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Home sellers cut list prices amid higher mortgage rates as spring buying season begins

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More homeowners eager to sell their home are lowering their initial asking price in a bid to entice prospective buyers as the spring homebuying season gets going.

Some 14.6% of U.S. homes listed for sale last month had their price lowered, according to That's up from 13.2% a year earlier, the first annual increase since May. In January, the percentage of homes on the market with price reductions was 14.7%.

The share of home listings that have had their price lowered is running slightly higher than the monthly average on data going back to January 2017.

That trend bodes well for prospective homebuyers navigating a housing market that remains unaffordable for many Americans. A chronically low supply of homes for sale has kept pushing home prices higher overall even as U.S. home sales slumped the past two years.

Home prices last year rose an average of 6.7% in the country's 20 biggest metro areas, according to the latest S&P CoreLogic Case-Shiller data. Across the nation as a whole, housing prices rose than 5% over the last year. Driving the increase are higher mortgage rates, which makes homeowners reluctant to sell their properties given the elevated costs of finding a new place, coupled with a dearth of homes on the market.

"It's just a sort of toxic brew that means that people are not willing to sell houses, and the people who are actually looking for them don't have a lot of stock, or don't have a lot of affordable options," said Javier E. David, managing editor for business and markets at Axios, told CBS News in February.

Just in time for spring, however, prices are beginning to thaw.

"Sellers are cutting prices, but it just means we're seeing smaller price gains than we would otherwise have seen," said Danielle Hale, chief economist at

The pickup in the share of home listings with price cuts is a sign the housing market is shifting back toward a more balanced dynamic between buyers and sellers. Rock-bottom mortgage rates in the first two years of the pandemic armed homebuyers with more purchasing power, which fueled bidding wars, driving the median sale price for previously occupied U.S. homes 42% higher between 2020 and 2022.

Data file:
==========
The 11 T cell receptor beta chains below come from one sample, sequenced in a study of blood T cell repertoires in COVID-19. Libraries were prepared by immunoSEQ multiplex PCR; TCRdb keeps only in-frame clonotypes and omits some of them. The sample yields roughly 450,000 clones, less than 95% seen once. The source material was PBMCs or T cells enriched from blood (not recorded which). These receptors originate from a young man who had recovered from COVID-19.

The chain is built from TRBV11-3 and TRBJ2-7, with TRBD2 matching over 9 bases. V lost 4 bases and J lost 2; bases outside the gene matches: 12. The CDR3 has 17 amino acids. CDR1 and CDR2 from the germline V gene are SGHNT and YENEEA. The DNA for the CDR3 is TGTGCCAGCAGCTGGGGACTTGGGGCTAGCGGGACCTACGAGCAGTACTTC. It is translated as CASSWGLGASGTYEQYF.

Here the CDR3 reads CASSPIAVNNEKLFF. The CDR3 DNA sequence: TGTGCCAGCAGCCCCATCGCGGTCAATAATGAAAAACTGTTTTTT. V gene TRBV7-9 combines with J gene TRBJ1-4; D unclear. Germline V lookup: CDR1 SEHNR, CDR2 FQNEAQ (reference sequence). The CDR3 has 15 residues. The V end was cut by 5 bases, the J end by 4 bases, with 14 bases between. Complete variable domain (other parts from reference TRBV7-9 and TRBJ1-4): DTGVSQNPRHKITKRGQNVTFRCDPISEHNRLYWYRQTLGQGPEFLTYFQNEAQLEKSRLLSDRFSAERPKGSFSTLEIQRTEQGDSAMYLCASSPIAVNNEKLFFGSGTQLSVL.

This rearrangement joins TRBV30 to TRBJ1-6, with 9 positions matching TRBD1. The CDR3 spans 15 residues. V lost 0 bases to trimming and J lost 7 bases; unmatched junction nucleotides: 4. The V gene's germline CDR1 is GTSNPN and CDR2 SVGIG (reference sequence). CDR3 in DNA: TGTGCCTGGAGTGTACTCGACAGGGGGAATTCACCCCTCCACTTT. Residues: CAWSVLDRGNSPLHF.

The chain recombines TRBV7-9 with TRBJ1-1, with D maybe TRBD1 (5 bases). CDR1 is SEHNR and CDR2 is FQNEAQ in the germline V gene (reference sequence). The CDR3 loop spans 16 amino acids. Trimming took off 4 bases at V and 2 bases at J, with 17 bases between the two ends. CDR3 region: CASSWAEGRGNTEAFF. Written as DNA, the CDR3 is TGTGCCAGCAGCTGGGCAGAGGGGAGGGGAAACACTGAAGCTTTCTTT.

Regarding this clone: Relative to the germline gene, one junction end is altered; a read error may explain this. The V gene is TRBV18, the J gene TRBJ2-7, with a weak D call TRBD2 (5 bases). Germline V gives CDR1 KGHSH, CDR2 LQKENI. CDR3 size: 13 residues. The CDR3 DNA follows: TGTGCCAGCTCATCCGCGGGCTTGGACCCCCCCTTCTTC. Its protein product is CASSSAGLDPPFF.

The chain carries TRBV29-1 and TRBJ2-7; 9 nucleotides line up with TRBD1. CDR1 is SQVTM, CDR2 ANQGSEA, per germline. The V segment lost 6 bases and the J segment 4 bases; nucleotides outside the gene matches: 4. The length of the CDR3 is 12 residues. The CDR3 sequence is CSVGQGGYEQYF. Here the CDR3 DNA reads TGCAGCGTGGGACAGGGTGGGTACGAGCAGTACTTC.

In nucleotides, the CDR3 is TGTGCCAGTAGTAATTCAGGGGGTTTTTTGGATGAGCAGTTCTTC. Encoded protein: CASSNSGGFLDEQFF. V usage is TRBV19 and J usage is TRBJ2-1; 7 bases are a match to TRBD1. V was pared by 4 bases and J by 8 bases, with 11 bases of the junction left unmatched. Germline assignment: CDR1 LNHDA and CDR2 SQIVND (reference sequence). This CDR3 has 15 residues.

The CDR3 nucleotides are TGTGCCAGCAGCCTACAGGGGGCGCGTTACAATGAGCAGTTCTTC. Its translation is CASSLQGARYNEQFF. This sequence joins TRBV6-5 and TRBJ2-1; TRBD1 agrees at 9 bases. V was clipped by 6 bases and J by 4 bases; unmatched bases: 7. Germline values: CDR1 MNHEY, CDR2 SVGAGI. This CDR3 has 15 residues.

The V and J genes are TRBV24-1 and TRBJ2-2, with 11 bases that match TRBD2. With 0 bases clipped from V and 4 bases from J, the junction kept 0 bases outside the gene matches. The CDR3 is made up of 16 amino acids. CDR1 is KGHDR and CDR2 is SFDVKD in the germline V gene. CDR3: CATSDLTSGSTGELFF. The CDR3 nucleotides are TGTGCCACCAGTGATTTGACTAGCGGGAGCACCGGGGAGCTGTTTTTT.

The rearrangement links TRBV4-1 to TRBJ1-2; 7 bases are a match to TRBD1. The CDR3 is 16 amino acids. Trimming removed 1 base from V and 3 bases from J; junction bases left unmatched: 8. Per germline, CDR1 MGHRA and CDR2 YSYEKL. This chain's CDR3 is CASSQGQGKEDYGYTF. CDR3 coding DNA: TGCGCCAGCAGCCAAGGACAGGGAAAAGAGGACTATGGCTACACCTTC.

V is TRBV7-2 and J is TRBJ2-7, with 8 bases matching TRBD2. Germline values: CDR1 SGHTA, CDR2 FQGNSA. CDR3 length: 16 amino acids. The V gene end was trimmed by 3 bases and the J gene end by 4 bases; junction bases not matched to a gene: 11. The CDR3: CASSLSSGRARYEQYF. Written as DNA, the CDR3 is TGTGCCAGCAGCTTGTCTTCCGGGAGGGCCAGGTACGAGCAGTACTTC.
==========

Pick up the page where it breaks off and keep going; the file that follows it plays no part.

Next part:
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"Essentially, the price reductions suggest far more normalcy in the housing market than we've seen over the last couple of years," Hale said.

The share of properties that had their listing price lowered peaked in October 2018 at 21.7%. It got nearly as high as that — 21.5% — in October 2022.

Last year, the percentage of home listings that had their asking price lowered jumped to 18.9% in October, as the average rate on a 30-year mortgage surged to a 23-year high of 7.79%, according to Freddie Mac.

Mortgage rates eased in December amid expectations that inflation has cooled enough for the Federal Reserve begin cutting its key short term rate as soon as this spring. Those expectations were dampened following stronger-than-expected reports on inflation and the economy this year, which led to a rise in mortgage rates through most of February.

That's put pressure on sellers to scale back their asking price in order to "meet buyers where they are," Hale said.

That pressure could ease if, as many economists expect, mortgage rates decline this year.

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